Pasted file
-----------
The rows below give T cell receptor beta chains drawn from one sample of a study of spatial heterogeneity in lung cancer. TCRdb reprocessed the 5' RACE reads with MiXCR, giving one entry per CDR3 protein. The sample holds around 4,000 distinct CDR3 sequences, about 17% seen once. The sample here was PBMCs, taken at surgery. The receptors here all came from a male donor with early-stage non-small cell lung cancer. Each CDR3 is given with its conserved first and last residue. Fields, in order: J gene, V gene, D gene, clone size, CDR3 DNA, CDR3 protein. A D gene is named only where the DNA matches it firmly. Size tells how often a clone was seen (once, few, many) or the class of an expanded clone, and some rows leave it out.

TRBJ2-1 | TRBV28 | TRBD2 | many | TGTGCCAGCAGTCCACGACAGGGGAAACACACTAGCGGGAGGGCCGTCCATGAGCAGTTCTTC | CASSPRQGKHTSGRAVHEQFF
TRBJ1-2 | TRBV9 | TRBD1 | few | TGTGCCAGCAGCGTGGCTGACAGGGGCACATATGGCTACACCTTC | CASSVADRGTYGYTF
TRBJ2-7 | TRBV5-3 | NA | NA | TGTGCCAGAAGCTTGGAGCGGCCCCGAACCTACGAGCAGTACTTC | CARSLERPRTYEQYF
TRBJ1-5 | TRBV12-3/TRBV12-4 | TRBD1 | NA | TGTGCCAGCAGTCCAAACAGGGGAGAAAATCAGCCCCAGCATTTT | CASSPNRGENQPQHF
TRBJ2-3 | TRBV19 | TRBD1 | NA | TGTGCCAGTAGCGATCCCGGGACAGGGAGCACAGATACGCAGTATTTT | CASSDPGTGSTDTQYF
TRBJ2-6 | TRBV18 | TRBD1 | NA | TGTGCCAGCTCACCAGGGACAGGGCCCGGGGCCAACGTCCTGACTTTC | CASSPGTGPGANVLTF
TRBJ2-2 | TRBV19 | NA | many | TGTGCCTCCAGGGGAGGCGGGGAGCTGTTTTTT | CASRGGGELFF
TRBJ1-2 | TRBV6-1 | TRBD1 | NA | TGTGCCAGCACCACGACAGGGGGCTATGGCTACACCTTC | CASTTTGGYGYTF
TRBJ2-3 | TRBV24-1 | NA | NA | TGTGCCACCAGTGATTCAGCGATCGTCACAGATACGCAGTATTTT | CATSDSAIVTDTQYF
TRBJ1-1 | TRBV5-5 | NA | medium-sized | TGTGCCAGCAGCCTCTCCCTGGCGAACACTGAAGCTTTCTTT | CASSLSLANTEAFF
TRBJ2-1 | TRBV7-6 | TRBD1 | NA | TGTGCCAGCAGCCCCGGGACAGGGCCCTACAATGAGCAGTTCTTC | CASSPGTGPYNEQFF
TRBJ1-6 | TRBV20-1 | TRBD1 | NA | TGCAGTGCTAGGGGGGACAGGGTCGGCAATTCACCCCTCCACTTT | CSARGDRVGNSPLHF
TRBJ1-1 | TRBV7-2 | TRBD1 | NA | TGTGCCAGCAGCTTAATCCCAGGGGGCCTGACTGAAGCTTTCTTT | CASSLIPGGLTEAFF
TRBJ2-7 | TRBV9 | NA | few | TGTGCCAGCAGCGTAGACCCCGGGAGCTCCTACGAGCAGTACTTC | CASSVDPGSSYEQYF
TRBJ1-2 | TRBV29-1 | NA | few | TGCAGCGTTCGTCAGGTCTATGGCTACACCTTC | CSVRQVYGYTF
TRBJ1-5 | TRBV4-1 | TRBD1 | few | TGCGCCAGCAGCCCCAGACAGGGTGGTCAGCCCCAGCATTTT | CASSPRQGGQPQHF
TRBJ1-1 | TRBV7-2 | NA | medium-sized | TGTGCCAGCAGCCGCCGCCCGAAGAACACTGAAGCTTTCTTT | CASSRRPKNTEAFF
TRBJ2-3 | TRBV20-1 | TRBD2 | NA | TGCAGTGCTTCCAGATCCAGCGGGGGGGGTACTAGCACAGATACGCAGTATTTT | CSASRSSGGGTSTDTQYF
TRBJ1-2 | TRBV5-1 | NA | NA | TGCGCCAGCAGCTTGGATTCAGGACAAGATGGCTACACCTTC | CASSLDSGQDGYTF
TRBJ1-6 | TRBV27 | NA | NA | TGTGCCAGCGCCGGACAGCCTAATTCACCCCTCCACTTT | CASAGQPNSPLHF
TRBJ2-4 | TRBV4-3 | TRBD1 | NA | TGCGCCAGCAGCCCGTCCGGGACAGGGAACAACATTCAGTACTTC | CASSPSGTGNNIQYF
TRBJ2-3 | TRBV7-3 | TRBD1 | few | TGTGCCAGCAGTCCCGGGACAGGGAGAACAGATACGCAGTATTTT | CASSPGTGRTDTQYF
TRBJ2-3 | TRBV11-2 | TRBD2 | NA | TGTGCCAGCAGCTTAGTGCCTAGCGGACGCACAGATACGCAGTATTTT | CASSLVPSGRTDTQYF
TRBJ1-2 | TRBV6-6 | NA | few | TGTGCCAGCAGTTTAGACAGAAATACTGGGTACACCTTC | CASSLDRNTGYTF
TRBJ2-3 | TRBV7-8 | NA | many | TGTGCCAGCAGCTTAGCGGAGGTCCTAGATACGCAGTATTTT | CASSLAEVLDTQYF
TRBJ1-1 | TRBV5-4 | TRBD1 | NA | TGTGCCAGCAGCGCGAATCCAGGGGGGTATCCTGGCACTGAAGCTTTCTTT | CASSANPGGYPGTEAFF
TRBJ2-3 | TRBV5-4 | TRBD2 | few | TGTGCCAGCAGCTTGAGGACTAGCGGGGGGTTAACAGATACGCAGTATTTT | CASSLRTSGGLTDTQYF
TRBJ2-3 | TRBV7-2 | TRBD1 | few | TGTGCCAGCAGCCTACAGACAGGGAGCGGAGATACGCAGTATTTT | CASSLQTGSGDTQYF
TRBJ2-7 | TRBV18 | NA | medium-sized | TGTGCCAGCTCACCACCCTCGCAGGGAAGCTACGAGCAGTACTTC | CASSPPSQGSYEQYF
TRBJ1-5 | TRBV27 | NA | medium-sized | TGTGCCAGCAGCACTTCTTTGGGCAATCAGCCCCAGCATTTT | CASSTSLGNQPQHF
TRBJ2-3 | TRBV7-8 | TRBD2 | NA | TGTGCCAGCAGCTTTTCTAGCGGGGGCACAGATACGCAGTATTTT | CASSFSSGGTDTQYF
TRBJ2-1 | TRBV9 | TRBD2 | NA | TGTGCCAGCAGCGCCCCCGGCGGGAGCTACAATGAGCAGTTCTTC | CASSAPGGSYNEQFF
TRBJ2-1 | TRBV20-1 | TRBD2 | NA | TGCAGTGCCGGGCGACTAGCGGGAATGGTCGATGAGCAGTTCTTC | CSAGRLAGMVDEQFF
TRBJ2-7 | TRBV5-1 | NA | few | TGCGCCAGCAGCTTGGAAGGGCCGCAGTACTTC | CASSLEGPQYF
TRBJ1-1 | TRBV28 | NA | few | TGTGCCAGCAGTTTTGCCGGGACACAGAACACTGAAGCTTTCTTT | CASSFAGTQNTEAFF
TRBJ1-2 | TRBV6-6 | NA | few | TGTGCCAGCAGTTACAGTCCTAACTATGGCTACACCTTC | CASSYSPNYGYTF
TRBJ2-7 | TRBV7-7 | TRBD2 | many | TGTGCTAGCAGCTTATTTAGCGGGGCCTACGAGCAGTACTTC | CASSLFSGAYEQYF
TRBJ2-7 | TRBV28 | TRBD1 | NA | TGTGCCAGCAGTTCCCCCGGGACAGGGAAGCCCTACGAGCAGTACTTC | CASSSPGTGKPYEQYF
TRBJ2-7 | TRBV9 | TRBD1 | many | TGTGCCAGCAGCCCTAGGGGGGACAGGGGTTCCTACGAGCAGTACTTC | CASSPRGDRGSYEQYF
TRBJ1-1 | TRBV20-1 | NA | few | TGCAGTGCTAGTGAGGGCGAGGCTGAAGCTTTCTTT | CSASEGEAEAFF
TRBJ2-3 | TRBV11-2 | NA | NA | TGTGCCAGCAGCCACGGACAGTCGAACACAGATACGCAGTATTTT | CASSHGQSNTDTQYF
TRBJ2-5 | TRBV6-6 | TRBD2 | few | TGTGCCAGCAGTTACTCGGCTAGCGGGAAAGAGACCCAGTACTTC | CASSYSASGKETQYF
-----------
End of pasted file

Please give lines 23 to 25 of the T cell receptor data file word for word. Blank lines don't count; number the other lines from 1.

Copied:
TRBJ2-3 | TRBV7-3 | TRBD1 | few | TGTGCCAGCAGTCCCGGGACAGGGAGAACAGATACGCAGTATTTT | CASSPGTGRTDTQYF
TRBJ2-3 | TRBV11-2 | TRBD2 | NA | TGTGCCAGCAGCTTAGTGCCTAGCGGACGCACAGATACGCAGTATTTT | CASSLVPSGRTDTQYF
TRBJ1-2 | TRBV6-6 | NA | few | TGTGCCAGCAGTTTAGACAGAAATACTGGGTACACCTTC | CASSLDRNTGYTF